The name Co Do Village may not be too familiar to people in northern Viet Nam, but when someone mentions its other name, the painters’ village, most will say they’ve heard about its reputation as a beautiful village artists flock to for inspiration.
I recently found time to go there, and could see the poetic natural beauty of the village, which has given many local farmers a passion for art.
From the entrance to Co Do Commune in Ba Vi District, on the outskirts of Ha Noi, a 500m pathway surrounded by green paddy fields and dotted with rusty cone hats of weather-beaten farm workers led me to the village.
Co Do has resided for centuries by the Red River, famous for its alluvial red soil. The residents have preserved the traditional northern village’s ancient beauty, with small tile-roofed houses and bamboo clumps.
The long dyke that passes through serves as the main road. Watching children joyfully ride their bikes home from school on the dyke and herds of cows graze tranquilly along its sides made me appreciate the calm life of the village. I don’t get that often, living in the city.
As elderly people in the village said, its culture has been formed and developed through many dynasties. This land gave birth to several famous people who were acknowledged in history as national heroes: Princess Thieu Hoa, the sixth Hung king’s daughter, who worked to establish a traditional handicraft village for weaving silk; and Nguyen Ba Lan and Nguyen Su Manh, who made the literary and examination traditions of Co Do Village richer.
|Beauty reflected: Hoang Tuan Viet’s painting captures the poetic scenery in Co Do Village.|
In the old days, the village was famous for weaving silk and making rice vermicelli. Today, the tiny village, located 70km from Ha Noi, is home to 3,000 people and is known as the painting village, because of an increasing number of villagers who know how to paint. It is also famous nationwide for giving the world more than renowned 30 painters, including Nguyen Sy Tot, Tran Hoa and La Vuong. It is also a training ground for young artists.
In the village, farmers consider painting an everyday hobby that helps them relax.
When they finish their farming, they take up the paint brushes, mix pastel colors and start to paint. Sometimes their easels are very simple: Just a thin, small board, on which paper is placed. Children are seen here painting on the wall, on their house’s yards and on the soil base of their gardens, near the riverbank, with chalk, charcoal and bricks.
They draw and paint whatever they see: a cat licking its legs, a mother growing rice or houses with red tiles hidden in bamboo clusters. In the summer and on weekends, they take art classes run by local painters.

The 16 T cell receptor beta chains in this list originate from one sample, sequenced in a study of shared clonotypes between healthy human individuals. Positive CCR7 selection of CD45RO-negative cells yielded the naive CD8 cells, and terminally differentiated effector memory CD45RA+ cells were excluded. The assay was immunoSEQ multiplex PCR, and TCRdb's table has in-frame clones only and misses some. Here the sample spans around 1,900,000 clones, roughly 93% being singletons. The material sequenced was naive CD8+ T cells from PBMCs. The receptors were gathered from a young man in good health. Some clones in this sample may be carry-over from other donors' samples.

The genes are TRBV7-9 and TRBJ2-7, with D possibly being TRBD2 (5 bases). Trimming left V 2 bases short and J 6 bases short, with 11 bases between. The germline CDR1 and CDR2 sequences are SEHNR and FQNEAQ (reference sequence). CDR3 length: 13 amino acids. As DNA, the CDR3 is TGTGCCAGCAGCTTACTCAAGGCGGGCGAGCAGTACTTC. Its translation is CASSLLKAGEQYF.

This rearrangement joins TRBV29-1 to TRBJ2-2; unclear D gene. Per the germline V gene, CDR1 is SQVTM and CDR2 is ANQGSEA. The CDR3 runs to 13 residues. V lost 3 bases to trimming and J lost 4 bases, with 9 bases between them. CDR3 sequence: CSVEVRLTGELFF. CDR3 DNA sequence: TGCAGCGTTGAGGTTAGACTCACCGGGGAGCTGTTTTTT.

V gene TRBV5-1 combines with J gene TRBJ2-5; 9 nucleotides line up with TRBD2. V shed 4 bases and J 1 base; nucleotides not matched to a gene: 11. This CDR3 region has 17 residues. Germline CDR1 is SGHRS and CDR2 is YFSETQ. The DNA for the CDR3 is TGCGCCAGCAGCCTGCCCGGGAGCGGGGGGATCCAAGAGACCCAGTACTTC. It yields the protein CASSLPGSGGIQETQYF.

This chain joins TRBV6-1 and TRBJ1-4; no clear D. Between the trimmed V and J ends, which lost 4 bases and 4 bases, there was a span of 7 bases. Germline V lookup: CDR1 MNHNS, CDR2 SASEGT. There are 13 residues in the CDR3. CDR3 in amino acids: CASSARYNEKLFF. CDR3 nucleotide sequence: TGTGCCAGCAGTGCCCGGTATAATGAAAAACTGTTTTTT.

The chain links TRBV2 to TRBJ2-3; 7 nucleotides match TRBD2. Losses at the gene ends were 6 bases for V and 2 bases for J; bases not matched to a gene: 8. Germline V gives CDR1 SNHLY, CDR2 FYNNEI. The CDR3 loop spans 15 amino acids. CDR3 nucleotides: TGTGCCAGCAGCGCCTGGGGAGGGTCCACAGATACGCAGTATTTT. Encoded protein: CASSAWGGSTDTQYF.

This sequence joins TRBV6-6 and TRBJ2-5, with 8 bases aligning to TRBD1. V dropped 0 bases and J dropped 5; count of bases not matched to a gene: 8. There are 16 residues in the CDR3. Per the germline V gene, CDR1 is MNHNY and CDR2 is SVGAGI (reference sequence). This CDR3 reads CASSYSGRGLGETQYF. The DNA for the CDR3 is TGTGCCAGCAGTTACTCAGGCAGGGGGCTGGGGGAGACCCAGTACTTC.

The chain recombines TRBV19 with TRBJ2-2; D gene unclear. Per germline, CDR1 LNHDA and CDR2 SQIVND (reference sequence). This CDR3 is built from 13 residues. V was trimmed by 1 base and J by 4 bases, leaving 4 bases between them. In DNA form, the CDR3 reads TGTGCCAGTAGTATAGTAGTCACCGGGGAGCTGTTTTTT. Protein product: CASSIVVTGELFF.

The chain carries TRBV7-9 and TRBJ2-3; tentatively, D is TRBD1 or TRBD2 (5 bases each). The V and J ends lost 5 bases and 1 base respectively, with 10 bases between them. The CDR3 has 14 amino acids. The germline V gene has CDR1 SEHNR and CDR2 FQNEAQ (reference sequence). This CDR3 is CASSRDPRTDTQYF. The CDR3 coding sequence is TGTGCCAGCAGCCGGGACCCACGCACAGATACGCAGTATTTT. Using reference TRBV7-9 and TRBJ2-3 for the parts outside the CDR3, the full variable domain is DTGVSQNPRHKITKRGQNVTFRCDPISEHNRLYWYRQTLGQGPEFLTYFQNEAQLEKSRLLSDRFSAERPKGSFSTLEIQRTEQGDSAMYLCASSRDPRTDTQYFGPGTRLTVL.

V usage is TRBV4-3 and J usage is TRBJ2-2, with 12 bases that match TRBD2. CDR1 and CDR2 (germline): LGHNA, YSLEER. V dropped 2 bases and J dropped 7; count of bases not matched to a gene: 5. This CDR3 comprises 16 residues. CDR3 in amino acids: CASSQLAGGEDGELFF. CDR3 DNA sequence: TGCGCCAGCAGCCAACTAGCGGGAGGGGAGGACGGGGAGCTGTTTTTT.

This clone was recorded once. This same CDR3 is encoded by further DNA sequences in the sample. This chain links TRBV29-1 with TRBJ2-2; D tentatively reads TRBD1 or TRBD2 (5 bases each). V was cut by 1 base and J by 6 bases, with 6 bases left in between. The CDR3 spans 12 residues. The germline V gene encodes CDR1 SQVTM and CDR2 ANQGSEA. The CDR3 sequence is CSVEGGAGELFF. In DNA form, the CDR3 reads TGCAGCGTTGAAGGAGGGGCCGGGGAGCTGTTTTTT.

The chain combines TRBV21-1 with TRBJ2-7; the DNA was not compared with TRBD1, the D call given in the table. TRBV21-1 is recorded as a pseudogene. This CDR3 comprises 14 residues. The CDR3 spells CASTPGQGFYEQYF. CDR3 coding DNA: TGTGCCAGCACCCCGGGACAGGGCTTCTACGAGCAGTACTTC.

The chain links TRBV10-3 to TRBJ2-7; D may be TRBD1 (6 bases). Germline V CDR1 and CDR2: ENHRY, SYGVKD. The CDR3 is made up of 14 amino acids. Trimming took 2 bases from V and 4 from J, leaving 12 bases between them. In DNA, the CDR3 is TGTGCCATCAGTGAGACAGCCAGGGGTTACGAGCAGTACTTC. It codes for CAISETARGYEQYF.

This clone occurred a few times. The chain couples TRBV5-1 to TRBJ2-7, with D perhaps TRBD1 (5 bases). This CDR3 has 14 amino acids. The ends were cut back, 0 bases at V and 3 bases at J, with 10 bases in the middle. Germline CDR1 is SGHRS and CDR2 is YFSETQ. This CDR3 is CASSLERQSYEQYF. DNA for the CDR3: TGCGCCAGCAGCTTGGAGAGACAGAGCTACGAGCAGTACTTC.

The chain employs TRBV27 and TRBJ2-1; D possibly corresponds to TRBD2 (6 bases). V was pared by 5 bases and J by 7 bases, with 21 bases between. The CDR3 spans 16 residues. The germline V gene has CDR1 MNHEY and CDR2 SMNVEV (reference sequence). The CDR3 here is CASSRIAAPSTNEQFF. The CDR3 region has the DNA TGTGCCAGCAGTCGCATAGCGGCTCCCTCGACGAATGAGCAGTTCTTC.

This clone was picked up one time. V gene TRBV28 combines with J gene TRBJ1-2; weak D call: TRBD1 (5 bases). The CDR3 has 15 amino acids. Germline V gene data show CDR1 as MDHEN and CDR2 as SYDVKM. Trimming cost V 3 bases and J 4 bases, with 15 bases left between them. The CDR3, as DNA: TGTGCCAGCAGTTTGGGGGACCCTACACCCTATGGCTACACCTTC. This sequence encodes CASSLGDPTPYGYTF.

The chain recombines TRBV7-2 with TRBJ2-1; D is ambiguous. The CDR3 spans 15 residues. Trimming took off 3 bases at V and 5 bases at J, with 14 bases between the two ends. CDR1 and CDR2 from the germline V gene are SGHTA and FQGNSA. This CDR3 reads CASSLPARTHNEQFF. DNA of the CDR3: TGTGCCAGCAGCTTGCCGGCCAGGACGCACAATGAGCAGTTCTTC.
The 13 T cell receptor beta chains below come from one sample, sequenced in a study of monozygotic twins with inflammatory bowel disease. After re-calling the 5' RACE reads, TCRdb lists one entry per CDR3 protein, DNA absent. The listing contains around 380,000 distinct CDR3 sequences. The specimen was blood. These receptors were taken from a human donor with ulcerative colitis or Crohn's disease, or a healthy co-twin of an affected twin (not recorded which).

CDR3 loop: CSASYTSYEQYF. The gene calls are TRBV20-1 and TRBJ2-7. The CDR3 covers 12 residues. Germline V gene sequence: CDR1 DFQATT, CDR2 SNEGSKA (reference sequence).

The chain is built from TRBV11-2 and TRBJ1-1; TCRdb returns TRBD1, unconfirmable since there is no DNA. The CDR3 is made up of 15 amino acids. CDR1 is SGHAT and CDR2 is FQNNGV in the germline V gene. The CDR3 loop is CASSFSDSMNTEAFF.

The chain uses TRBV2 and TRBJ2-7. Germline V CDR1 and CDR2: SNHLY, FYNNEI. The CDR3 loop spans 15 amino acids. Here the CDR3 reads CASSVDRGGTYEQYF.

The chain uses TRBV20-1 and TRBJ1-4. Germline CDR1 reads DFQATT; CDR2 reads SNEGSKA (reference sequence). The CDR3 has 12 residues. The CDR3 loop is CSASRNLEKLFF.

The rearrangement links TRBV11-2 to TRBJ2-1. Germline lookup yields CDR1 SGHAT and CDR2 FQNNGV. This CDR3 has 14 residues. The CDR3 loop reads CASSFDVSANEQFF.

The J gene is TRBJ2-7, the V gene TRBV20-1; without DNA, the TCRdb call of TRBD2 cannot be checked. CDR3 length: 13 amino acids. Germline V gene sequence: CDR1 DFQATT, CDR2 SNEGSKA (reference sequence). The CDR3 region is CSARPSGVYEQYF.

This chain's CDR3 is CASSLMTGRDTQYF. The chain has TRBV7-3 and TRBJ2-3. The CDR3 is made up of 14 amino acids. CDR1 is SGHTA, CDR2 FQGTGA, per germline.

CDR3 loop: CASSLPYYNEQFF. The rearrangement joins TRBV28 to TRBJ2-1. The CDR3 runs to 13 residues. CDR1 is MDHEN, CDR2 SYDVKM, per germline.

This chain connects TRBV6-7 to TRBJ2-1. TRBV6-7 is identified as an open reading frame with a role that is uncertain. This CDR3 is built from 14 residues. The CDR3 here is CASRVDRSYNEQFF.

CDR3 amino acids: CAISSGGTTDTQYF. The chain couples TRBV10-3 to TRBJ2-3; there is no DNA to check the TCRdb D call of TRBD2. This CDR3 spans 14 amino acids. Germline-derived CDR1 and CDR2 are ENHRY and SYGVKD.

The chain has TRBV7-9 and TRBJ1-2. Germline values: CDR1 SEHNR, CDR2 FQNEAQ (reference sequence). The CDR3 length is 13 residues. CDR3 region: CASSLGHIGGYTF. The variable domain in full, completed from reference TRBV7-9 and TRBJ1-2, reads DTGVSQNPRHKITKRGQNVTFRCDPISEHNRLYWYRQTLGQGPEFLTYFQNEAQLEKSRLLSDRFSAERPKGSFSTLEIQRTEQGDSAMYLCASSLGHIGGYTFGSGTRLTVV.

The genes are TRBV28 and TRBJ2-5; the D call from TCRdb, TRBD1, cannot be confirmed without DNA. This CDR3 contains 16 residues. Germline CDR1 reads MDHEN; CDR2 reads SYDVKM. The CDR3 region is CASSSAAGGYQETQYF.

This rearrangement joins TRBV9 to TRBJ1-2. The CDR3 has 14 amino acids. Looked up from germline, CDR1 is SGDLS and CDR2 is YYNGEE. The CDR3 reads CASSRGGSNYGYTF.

Hoang Tuan Viet, president of the Co Do Fine Arts Club, is among the village’s young and renowned painters. He grew up taking those classes, with a passion for painting in his blood.
Viet began painting when he was 10, like most children in the area. His first teacher was the late, renowned painter Sy Tot, who started the village’s reputation for art. Tot was one of the first students at the Viet Nam Fine Arts College.
Viet remembers that in his first pieces, he painted the things that were familiar to him: chickens and buffaloes. Years have passed, but he is still faithful to the tradition of painting rural landscapes with oil, do paper and pastels.
|Child’s play: The painting class run by Hoang Tuan Viet has helped many children learn to paint. — Photo courtesy of Hoang Tuan Viet|
He has taken part in various national exhibitions and has sold paintings across Viet Nam, and in Canada and the US.
A teacher at Co Do’s high school, Viet has trained many children at the free painting classes he hosts in his small garden and at the local museum. He does this with an aim to preserve the village’s traditional craft.
“I’m trying to pass my love of painting on to the younger generation,” he said. “From starting at these rustic, homemade classes, I am very happy that many kids have grown up to become art teachers, and many more are studying at art colleges and universities throughout the country.”
Local inhabitants are proud of the 2-storey museum dedicated to Sy Tot built in 2006. It has 100 of his most famous paintings on display, depicting the lives of farmers, workers and soldiers. Some of his pieces, such as Be Con (Embracing Child) and Tieng Dan Bau (The Sound of the Monochord Musical Instrument), are being preserved in the Ha Noi Fine Art Museum. Children who study painting come to the museum to burn incense for the founder of the village’s art tradition.
“Here in the village, we have spent years teaching our children morals through pictures and poems,” says local painter Tran Hoa, a member of the Viet Nam Fine Arts Association.
Hoa’s paintings have been displayed in foreign countries, like Austria and the Netherlands.
“Many asked us why so many people here know how to paint,” the 70-year-old painter said with a big smile. “Maybe the steam from the Hong River, mixed with winds blowing on the dyke every afternoon, has provided endless inspiration for the villagers.”